Media guru Michael Wolff wrote a column in USA Today suggesting that we should sell Business Insider.
Mr. Wolff first said some nice things about me personally (thank you!). Then he did some back-of-the-envelope maths and suggested that we should sell now for $US100 million.
Interestingly, when we started Business Insider six years ago, I used to tell people that our goal was to build a great publication and then sell it to Rupert Murdoch for… $US100 million. In those days, when we had only a few people on the team and a few thousand readers a day, this goal seemed so preposterous that it made people laugh. And it’s fun to make people laugh. So I kept telling them that.
Over the past 6 years, though, the goal has evolved.
First, we now have more than 125 people on the team and 1-2 million readers a day (30+ million a month), which would have been inconceivable back in our loading-dock days. Last month, this readership made us the third biggest digital business news publication, behind only the Wall Street Journal and Forbes. (We now have more readers each month than Bloomberg.com, BusinessWeek.com, CNBC.com, the FT, the Economist, and many other awesome publications. That’s pretty cool!)
Second, I have come to understand that great media brands take decades to build, not a few years. The other 8 big business publications, for example, have been around for a combined 737 years. CNN launched in 1981, and it was at least a decade before it really went mainstream. And it was 16 or 17 years before Ted Turner finally sold it to Time Warner.
Third, as I suspected 6 years ago, successful digital journalism really is different — as different from print and broadcast journalism as print and broadcast are from each other. To build a successful digital journalism business, you have to build a native digital newsroom, native digital distribution, a native digital business model, and a native digital cost structure. And building those things isn’t as easy as it may seem.
(Think about the NYT suddenly trying to launch a cable news network, and you get the idea. The New York Times is amazing at print. And TV networks are amazing at TV. But digital is different, and you can’t just shove square print and broadcast pegs in round digital holes.)
I love my job and am in no hurry to stop doing it. And I’m proud as hell of our team. And I really do think that this is a golden age for journalism and that we’re only in the early innings of what good digital news companies like Business Insider can become. (Specifically, we can become great.)
So, bottom line, we don’t feel any great desire to sell.*
We would never say never, of course. There are many benefits to consolidation and scale in media, and I fully expect the digital media industry to consolidate. At some point, we will probably either help consolidate the industry or be consolidated. But I honestly don’t know when or which.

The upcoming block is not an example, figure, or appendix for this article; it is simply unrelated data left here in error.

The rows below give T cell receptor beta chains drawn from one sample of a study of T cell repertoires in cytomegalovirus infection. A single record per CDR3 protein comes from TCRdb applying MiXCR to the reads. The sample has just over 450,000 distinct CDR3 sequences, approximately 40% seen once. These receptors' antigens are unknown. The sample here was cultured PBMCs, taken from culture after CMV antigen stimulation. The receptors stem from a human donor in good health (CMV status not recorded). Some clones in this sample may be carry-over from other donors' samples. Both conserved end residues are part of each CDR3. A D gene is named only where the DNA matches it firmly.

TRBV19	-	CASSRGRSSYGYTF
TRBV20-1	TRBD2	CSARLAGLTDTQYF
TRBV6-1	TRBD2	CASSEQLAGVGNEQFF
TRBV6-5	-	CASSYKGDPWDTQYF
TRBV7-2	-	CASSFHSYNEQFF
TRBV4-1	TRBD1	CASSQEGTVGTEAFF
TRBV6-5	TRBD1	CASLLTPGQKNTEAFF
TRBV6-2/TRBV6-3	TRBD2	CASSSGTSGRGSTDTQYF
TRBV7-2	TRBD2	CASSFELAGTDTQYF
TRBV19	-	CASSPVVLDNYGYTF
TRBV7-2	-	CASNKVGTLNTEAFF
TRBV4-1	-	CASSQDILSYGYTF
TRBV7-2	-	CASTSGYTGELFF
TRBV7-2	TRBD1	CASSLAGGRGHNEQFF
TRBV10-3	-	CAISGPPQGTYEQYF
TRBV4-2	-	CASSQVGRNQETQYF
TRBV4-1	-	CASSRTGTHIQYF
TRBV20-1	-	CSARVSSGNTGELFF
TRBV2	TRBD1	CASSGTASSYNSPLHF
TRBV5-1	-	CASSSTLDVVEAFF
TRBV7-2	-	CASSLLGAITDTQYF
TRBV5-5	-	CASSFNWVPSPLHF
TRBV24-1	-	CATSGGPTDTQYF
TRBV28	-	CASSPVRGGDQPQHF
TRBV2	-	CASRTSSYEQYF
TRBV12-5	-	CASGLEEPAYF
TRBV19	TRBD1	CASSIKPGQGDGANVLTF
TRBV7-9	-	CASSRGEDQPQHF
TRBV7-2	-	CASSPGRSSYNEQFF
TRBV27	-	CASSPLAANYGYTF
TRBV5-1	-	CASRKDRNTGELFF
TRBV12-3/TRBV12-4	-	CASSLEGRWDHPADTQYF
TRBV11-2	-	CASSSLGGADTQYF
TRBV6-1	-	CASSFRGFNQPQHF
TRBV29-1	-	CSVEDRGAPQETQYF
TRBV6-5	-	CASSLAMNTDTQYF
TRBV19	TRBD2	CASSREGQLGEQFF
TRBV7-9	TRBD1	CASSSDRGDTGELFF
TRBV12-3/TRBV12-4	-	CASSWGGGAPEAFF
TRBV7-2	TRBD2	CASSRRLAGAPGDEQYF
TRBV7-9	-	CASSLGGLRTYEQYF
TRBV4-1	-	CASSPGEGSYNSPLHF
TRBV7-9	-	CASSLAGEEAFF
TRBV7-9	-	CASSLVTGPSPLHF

By the way, there are a couple of things I don’t think Mr. Wolff gets quite right about us.
First, he suggests that I am a fixture on the New York media party circuit. One prominent digital journalist who is, in fact, a fixture on this circuit — Felix Salmon — snarfed in his coffee when he read this. Felix points out that I actually don’t make it to these parties all that often.
Second, I’m not sure Mr. Wolff fully appreciates how the trends in the digital media business are playing out with respect to native digital companies like ours.
Mr. Wolff is right that there is pressure on ad prices across the industry. And he is right that mobile readership currently “monetizes” at lower rates than readership on big screens.
But what Mr. Wolff may not fully appreciate is that these trends are actually helpful to us.
You see, our major competitors — the Wall Street Journal and Bloomberg, for example — still charge (and receive) very high prices for their digital ads. Thanks to the rapid growth of ad networks, social networks, and native digital publications, however — all of which help premium clients reach readers more cost-effectively — these prices are increasingly unsustainable. This trend is what is clobbering the digital ad business of the New York Times and other traditional publications.
Native digital publications like ours, meanwhile, help clients reach readers more cost-effectively. We also reach the next generation of business leaders — the digital generation — not just folks who read print publications. As a result, as we continue to introduce more clients to the benefits of working with Business Insider, our revenue per reader is actually rising.
Happily, our revenue per reader is also already above the level we need to build a sustainable long-term business. As a result, we will be profitable this quarter, despite continuing to invest heavily for next year and beyond.
Now, there are no guarantees in life, and it’s certainly possible that we will look back and feel like morons for not following USA Today’s advice.
But having done this for as long as I have, I can attest to the fact that there are many great reasons to build a business beyond the “exit.” And obsessing about an “exit,” I think, often causes companies to make short-term decisions that ultimately hurt them over the long haul.
At Business Insider, we have two simple priorities:
- Put readers and clients first
- Get better every day
We believe that if we do those things well, everything else will take care of itself.
SEE ALSO: Business Insider Secrets Revealed!
* Especially for a mere $US100 million! ;)
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